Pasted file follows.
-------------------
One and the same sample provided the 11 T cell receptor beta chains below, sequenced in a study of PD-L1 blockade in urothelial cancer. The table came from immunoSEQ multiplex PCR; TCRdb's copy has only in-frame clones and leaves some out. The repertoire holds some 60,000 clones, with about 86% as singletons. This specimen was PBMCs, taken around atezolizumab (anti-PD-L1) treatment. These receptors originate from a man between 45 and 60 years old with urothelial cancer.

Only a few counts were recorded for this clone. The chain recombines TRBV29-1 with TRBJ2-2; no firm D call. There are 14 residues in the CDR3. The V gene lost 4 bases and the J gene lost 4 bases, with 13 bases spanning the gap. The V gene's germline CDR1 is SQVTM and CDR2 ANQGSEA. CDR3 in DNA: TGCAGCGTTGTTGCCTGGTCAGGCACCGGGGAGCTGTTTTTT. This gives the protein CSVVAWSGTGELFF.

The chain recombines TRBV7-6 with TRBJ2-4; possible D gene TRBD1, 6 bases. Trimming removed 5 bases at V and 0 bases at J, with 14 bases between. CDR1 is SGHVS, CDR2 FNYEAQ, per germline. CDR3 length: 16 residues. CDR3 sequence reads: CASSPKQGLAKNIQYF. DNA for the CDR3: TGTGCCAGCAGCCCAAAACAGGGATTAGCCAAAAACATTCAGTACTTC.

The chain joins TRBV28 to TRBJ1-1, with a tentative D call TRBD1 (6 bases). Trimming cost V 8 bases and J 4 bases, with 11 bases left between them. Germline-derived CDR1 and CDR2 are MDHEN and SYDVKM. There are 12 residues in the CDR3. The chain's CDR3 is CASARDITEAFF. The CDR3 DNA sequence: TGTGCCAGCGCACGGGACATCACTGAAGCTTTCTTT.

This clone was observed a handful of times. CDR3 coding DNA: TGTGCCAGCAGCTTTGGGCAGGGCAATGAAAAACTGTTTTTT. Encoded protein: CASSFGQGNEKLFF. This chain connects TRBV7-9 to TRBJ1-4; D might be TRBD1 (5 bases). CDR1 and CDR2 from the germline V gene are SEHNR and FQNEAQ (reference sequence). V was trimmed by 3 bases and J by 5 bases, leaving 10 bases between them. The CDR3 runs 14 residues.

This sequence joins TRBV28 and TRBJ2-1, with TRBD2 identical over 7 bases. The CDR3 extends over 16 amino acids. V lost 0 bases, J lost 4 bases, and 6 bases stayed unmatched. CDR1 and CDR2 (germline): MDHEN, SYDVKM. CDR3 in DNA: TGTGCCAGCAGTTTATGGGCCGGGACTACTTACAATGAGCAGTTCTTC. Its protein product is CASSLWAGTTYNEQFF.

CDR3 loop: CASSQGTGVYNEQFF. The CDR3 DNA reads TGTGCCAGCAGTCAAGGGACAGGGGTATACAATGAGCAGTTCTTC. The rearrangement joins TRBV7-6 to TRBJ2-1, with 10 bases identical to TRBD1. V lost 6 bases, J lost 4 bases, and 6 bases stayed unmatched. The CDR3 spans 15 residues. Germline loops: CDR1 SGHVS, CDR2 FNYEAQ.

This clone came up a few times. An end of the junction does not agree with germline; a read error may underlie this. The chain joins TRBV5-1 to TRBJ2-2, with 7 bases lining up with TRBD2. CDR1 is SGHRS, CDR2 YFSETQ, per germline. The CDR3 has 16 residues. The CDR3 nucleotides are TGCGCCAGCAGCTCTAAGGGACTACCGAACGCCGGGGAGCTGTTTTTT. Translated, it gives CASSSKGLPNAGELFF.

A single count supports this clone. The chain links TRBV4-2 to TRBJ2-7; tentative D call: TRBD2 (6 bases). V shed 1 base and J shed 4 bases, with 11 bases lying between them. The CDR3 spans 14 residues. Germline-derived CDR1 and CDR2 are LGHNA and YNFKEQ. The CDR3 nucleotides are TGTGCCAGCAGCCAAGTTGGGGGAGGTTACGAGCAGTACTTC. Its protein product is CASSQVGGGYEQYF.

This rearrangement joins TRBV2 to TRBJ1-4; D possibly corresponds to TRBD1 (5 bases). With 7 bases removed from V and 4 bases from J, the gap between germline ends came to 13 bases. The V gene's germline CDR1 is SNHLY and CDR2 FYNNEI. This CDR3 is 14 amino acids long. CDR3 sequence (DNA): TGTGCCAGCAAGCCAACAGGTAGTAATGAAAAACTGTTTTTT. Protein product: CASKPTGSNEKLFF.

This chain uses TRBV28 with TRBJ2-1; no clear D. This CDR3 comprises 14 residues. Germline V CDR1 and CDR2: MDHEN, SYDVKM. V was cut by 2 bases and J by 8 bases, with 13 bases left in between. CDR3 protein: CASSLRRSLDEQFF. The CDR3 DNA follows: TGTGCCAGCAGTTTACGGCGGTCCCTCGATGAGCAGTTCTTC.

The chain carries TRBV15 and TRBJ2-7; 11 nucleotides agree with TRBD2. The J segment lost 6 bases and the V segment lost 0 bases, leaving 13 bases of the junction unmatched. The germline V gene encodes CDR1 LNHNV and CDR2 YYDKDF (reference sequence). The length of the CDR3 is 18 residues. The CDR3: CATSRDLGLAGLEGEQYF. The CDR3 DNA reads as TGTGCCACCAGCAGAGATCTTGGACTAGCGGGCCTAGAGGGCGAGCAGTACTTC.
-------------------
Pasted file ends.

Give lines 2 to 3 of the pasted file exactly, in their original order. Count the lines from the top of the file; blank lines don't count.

Only a few counts were recorded for this clone. The chain recombines TRBV29-1 with TRBJ2-2; no firm D call. There are 14 residues in the CDR3. The V gene lost 4 bases and the J gene lost 4 bases, with 13 bases spanning the gap. The V gene's germline CDR1 is SQVTM and CDR2 ANQGSEA. CDR3 in DNA: TGCAGCGTTGTTGCCTGGTCAGGCACCGGGGAGCTGTTTTTT. This gives the protein CSVVAWSGTGELFF.

The chain recombines TRBV7-6 with TRBJ2-4; possible D gene TRBD1, 6 bases. Trimming removed 5 bases at V and 0 bases at J, with 14 bases between. CDR1 is SGHVS, CDR2 FNYEAQ, per germline. CDR3 length: 16 residues. CDR3 sequence reads: CASSPKQGLAKNIQYF. DNA for the CDR3: TGTGCCAGCAGCCCAAAACAGGGATTAGCCAAAAACATTCAGTACTTC.